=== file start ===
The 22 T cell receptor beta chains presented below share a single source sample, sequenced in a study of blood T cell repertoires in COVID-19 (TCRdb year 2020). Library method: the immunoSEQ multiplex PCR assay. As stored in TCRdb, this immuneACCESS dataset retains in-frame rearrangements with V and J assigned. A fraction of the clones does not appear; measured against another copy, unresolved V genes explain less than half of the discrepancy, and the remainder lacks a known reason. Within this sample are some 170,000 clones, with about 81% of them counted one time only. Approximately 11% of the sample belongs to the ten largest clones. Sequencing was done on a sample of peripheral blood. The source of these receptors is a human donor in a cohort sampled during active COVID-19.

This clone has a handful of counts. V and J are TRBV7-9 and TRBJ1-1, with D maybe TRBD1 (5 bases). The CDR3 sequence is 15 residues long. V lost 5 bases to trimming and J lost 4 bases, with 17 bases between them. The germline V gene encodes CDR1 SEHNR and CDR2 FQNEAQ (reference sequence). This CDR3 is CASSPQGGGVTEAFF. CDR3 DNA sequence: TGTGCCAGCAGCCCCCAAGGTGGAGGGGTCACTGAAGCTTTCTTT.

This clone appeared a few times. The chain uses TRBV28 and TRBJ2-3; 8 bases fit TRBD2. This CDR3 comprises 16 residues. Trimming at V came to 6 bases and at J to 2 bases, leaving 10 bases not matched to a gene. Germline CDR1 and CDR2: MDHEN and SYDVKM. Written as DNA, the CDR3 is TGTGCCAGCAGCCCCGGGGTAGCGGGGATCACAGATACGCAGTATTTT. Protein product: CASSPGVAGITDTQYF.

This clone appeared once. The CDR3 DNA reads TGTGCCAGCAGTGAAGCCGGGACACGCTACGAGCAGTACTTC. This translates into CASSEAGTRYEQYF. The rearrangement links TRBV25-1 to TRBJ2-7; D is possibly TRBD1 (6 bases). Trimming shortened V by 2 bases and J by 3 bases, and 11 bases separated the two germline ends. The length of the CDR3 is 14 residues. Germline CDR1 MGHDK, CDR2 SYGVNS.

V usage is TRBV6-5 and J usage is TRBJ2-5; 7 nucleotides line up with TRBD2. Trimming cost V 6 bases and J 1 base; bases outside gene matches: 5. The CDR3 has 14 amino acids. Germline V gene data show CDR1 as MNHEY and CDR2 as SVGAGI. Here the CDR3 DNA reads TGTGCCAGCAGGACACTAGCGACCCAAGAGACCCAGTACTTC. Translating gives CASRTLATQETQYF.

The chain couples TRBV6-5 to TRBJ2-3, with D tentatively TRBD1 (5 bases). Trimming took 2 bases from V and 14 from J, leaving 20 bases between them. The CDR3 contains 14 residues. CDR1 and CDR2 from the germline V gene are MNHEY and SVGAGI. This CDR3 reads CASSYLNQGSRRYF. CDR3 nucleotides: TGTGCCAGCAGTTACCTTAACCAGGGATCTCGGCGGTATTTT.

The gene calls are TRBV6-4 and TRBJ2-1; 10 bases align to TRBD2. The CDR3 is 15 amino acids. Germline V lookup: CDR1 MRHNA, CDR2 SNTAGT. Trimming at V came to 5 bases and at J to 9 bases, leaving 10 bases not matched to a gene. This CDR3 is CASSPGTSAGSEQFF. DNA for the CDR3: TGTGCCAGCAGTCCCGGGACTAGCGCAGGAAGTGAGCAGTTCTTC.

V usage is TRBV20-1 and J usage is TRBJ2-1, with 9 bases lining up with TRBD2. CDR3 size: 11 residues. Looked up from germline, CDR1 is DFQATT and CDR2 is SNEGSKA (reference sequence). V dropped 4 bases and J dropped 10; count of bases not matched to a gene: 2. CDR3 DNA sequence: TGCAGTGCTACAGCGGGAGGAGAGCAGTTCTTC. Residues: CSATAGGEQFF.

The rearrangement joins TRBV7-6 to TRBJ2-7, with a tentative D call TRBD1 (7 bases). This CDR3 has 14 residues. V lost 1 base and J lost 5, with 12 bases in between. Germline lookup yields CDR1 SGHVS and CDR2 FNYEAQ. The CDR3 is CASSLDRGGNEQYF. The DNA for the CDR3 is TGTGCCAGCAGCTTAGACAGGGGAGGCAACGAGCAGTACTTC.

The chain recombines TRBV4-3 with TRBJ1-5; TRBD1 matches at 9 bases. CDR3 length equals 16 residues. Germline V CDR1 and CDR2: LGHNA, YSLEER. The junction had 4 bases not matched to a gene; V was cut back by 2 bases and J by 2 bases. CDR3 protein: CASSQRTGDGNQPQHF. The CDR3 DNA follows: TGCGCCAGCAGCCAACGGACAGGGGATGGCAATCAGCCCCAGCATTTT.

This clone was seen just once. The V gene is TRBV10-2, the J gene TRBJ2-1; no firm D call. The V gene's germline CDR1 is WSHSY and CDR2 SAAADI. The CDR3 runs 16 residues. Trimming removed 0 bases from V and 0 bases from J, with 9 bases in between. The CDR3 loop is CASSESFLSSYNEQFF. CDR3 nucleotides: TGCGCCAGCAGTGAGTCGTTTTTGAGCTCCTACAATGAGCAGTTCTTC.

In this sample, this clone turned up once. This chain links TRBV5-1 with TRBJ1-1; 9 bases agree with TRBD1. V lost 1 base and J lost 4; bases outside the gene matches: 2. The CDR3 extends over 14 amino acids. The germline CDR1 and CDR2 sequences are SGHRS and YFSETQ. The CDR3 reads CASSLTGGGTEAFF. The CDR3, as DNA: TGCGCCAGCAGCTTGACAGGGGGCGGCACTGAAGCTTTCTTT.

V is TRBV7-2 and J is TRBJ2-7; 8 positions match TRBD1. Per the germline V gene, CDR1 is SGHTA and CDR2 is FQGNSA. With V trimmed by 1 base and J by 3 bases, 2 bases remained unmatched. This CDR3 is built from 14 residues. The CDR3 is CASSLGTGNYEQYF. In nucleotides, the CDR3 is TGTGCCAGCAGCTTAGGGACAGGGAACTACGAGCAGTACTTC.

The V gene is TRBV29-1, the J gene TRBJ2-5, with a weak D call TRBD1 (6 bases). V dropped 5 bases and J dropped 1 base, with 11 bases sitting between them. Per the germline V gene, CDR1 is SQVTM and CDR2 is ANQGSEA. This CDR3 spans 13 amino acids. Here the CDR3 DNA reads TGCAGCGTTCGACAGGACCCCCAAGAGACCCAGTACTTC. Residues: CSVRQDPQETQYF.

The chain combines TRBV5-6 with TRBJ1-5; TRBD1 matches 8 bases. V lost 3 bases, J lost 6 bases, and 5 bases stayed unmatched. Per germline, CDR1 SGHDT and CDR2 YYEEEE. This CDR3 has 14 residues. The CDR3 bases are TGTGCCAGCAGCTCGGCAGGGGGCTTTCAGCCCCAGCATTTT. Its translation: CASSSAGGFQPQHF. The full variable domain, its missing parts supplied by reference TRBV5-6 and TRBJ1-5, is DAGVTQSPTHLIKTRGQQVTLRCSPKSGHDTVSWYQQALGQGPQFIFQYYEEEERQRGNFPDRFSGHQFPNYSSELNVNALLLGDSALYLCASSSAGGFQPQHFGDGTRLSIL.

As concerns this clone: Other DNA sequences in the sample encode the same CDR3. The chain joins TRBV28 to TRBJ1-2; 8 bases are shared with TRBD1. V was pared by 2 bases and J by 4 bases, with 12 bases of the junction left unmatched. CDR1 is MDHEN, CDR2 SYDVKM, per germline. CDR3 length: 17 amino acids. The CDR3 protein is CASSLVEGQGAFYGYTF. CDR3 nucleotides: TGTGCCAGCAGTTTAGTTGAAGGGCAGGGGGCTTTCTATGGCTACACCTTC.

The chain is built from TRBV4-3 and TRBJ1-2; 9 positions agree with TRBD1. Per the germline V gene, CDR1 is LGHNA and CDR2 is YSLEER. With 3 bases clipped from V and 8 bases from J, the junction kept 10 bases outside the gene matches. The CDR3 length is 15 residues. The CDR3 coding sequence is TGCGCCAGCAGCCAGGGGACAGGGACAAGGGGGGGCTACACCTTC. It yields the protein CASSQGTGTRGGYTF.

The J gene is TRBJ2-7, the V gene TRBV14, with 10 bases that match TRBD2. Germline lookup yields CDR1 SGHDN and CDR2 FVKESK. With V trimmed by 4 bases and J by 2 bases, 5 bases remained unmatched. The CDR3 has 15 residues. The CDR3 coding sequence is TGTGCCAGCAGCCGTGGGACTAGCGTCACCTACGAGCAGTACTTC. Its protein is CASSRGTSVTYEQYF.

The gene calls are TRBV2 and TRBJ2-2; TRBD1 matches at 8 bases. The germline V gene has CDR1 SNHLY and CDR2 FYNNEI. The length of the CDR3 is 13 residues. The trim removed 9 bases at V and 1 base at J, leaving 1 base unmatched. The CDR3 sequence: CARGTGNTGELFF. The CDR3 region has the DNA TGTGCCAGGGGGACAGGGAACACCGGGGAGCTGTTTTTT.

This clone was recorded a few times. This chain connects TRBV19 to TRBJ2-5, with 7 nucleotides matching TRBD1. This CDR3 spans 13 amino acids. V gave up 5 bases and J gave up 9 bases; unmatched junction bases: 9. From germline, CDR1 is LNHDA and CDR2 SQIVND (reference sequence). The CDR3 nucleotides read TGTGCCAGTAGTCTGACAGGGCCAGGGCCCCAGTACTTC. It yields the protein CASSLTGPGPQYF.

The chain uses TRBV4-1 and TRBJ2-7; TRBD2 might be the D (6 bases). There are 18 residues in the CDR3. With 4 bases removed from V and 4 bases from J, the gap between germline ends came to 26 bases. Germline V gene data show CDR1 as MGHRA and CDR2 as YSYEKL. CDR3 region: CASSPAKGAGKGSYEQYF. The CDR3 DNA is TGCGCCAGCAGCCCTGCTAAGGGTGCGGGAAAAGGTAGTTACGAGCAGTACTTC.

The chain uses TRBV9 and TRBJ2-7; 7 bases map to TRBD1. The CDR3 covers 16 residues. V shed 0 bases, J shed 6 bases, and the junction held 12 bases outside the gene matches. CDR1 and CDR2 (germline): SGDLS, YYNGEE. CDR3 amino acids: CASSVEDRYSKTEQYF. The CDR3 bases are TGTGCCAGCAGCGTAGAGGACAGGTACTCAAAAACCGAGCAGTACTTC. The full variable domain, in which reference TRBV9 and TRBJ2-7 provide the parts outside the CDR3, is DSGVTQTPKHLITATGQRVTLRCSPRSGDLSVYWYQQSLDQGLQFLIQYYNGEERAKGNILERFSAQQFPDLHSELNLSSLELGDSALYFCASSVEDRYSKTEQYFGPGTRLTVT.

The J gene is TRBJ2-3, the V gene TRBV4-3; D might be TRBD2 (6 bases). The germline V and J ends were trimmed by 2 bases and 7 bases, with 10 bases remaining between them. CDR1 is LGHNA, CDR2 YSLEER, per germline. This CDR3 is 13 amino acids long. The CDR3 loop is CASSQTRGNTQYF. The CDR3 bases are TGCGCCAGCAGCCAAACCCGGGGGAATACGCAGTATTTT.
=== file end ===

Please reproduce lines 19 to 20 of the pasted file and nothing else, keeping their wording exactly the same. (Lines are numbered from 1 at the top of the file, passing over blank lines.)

The gene calls are TRBV2 and TRBJ2-2; TRBD1 matches at 8 bases. The germline V gene has CDR1 SNHLY and CDR2 FYNNEI. The length of the CDR3 is 13 residues. The trim removed 9 bases at V and 1 base at J, leaving 1 base unmatched. The CDR3 sequence: CARGTGNTGELFF. The CDR3 region has the DNA TGTGCCAGGGGGACAGGGAACACCGGGGAGCTGTTTTTT.

This clone was recorded a few times. This chain connects TRBV19 to TRBJ2-5, with 7 nucleotides matching TRBD1. This CDR3 spans 13 amino acids. V gave up 5 bases and J gave up 9 bases; unmatched junction bases: 9. From germline, CDR1 is LNHDA and CDR2 SQIVND (reference sequence). The CDR3 nucleotides read TGTGCCAGTAGTCTGACAGGGCCAGGGCCCCAGTACTTC. It yields the protein CASSLTGPGPQYF.